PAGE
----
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More sprinklers, less ice water under Raleigh's new rules

Posted September 16, 2008

— The City Council on Tuesday approved a revised set of water restrictions that are based on recommendations from an advisory panel.

The new rules allow people to use sprinklers and automatic irrigation systems three days a week, up from two days. Residents with odd-number addresses will be allowed to irrigate on Tuesdays, Thursdays and Saturdays, while those with even-number addresses can turn on the sprinklers on Wednesdays, Fridays and Sundays.

Automatic systems can be used between midnight and 10 a.m., while sprinklers can be used from 6 a.m. to 10 a.m. or 6 p.m. to 10 p.m. on the assigned days. Watering with a hand-held hose will continue to be allowed any day.

The council added a prohibition on wasteful water use, so people caught watering driveways, sidewalks or streets could face fines.

Indoor water restrictions that the council approved include banning restaurants from serving glasses of water to customers who don't specifically request it. Also, hotels and motels must ask guests spending more than one night to use towels and bed linens more than once before they are laundered.

The new rules apply to all customers on the municipal water system, including residents of Raleigh, Garner, Knightdale, Wendell, Zebulon, Wake Forest and Rolesville.

First-time violators will received a written warning, and officials will impose a $50 civil penalty for a second violation and $200 penalty for a third violation. A fourth violation will result in interruption of the customer’s water service, officials said.

This is considered the first phase of changes for Raleigh's year-round water rules. By the end of the year, officials said, other changes could be in store for landscapers and developers to promote water-efficient projects.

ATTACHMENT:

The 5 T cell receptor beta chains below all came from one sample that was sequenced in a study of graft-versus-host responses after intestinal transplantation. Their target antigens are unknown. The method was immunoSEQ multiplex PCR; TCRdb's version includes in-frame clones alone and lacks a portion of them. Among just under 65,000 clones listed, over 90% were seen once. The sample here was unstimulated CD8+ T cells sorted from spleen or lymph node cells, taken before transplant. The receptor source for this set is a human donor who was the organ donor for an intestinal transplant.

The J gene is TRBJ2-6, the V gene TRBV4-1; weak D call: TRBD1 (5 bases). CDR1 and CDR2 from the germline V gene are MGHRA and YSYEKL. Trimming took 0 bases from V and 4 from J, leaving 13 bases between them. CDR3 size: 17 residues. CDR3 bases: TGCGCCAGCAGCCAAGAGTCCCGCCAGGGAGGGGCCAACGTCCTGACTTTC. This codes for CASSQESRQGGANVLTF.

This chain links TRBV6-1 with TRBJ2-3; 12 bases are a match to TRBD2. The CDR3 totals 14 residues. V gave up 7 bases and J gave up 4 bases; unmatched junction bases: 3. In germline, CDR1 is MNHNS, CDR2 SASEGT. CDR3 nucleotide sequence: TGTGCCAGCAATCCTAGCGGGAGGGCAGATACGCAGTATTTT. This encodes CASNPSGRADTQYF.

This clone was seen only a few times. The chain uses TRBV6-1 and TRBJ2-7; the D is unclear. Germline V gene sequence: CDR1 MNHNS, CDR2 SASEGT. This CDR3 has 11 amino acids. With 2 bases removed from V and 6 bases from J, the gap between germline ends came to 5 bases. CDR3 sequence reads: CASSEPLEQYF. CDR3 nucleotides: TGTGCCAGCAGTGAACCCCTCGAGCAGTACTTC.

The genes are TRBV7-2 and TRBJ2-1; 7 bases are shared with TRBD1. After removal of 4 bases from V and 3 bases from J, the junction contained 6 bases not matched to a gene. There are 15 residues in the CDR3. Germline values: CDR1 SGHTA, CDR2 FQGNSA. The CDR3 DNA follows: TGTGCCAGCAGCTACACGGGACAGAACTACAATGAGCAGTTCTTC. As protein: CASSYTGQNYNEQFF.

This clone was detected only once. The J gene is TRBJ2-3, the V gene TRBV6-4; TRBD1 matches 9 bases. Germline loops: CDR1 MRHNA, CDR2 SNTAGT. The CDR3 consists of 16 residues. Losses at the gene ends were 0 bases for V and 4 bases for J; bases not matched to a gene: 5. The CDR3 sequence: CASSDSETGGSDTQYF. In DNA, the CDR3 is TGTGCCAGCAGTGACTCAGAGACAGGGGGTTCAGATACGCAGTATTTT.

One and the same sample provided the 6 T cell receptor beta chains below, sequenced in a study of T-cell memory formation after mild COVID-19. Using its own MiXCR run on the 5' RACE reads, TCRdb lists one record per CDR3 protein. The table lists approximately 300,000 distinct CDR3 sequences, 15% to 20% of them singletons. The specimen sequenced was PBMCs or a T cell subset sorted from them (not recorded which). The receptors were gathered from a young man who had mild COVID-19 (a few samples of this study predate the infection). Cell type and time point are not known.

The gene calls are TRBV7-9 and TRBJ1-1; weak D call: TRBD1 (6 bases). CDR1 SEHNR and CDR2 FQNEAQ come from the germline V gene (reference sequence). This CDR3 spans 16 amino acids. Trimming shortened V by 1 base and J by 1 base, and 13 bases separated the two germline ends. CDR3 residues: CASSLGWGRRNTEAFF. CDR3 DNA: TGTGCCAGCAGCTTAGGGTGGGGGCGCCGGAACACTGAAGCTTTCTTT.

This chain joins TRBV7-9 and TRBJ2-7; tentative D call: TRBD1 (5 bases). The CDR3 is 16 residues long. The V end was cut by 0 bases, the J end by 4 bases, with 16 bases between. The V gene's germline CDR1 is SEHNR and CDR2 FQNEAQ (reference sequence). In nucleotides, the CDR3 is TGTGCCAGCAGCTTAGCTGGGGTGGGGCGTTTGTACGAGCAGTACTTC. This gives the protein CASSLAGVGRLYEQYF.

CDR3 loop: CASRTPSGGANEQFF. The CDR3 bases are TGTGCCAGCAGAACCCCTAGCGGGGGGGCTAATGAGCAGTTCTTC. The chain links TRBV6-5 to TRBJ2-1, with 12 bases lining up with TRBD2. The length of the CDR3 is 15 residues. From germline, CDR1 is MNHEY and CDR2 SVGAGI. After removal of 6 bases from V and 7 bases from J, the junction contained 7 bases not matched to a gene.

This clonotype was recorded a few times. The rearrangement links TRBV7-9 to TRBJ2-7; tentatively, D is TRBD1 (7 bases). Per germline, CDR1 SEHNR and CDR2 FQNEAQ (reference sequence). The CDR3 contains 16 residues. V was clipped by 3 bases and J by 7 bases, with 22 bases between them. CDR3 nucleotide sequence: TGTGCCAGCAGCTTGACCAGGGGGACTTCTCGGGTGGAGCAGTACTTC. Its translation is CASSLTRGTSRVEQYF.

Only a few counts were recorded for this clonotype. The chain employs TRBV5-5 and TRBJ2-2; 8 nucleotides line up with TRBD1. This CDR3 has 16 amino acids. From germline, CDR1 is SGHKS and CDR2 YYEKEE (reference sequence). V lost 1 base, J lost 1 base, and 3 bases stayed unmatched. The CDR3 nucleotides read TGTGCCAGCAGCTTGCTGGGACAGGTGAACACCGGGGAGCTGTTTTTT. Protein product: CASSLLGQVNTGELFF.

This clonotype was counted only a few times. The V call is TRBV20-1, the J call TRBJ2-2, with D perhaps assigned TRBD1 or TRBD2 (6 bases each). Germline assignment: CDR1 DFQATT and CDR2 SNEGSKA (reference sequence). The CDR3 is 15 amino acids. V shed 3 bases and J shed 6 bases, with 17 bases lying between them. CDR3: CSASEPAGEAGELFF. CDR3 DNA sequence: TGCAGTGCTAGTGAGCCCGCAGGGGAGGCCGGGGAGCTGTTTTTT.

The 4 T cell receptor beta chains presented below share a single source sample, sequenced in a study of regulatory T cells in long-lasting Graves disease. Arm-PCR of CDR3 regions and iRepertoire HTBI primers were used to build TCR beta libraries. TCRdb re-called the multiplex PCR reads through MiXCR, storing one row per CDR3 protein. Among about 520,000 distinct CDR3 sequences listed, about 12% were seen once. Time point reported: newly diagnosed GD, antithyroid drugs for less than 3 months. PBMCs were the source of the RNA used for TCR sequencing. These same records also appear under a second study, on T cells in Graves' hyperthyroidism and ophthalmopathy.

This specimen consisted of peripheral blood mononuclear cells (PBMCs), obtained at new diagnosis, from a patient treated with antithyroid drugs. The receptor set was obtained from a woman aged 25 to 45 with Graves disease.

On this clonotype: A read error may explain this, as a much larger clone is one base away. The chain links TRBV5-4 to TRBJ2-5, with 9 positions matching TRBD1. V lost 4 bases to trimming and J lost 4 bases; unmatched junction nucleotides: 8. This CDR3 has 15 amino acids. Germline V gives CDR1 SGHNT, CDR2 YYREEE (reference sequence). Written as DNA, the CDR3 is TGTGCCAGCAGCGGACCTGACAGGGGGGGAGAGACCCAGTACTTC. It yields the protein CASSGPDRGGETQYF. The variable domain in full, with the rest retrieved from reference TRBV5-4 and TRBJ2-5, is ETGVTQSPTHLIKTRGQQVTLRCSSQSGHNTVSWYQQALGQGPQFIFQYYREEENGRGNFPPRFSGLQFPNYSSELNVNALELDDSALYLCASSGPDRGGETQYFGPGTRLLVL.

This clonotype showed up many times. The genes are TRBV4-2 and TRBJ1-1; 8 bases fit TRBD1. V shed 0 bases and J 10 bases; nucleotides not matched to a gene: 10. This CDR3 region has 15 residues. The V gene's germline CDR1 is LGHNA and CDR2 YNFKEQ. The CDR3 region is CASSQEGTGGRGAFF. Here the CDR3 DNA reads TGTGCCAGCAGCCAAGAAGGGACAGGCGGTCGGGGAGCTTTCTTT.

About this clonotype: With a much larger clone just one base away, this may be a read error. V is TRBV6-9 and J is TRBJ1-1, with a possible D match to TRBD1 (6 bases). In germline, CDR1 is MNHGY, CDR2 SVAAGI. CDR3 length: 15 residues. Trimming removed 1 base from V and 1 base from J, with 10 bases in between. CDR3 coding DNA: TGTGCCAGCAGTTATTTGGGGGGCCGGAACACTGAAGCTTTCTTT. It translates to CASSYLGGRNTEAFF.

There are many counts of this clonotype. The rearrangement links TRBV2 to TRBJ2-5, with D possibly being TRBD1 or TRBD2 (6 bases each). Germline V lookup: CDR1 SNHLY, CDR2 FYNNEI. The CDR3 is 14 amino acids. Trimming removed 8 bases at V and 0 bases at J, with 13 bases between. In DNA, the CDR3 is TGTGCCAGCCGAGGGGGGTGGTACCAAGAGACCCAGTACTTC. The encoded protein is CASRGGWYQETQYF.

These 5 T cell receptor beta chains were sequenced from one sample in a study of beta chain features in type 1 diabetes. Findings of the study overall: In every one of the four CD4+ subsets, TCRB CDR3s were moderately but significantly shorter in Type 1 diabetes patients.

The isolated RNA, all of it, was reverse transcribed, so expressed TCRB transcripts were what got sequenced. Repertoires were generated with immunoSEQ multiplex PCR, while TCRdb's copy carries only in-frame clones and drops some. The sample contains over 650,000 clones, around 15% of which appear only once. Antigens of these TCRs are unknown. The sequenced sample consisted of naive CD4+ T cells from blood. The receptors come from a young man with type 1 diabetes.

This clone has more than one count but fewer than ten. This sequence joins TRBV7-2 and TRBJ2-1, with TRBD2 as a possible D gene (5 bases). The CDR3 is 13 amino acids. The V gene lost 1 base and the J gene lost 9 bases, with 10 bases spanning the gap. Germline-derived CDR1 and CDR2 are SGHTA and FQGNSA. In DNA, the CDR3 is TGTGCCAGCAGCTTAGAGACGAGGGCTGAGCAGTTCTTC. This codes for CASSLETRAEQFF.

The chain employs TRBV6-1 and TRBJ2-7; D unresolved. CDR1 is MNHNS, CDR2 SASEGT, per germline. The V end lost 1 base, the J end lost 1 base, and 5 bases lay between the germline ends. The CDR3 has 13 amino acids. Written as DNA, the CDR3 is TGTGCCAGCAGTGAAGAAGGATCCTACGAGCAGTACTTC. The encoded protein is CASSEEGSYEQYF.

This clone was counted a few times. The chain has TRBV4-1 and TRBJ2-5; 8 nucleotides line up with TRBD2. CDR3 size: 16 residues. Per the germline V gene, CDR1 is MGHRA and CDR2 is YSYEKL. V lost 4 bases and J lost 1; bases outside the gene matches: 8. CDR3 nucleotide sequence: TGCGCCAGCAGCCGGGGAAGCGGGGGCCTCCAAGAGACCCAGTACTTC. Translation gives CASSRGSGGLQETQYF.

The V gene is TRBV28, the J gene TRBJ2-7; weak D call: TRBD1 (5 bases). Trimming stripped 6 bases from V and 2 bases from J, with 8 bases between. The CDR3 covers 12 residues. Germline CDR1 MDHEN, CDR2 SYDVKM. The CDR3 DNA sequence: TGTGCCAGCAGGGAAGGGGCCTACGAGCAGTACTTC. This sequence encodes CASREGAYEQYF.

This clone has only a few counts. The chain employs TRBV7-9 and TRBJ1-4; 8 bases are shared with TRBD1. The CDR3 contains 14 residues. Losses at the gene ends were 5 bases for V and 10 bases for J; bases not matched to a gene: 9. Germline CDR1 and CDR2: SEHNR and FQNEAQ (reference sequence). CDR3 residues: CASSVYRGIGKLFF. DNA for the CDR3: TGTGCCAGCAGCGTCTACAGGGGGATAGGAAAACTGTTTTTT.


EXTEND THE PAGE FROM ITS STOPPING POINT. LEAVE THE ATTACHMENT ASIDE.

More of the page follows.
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  • mpheels Sep 17, 2008

    Most major hotel chains have been asking guests to conserve for ages by not changing sheets/towels every day. It's new for the city to require it, but it isn't a new practice for hotels to post a sign in the bathroom, I doubt that part of the rule will have a significant impact. I don't expect my sheets to be changed everyday in a hotel, but I do like fresh towels since there's rarely a good place to hang a towel so it can fully dry before I need it again, especially when sharing a hotel room.

    I'm a big fan of planting gardens/lawns that will thrive in our climate as it is, without the need for watering other than what nature provides. So restricted watering isn't a huge deal for me.

    I'm also not terribly bothered by restaurants not serving water except on request. Big deal, ask for a glass of water if you want it. It's better than staring at a glass filled to the brim, watching the ice melt and sweat form on the glass, knowing that it's just going to go down the drain.

  • ONEHARDHEAD Sep 17, 2008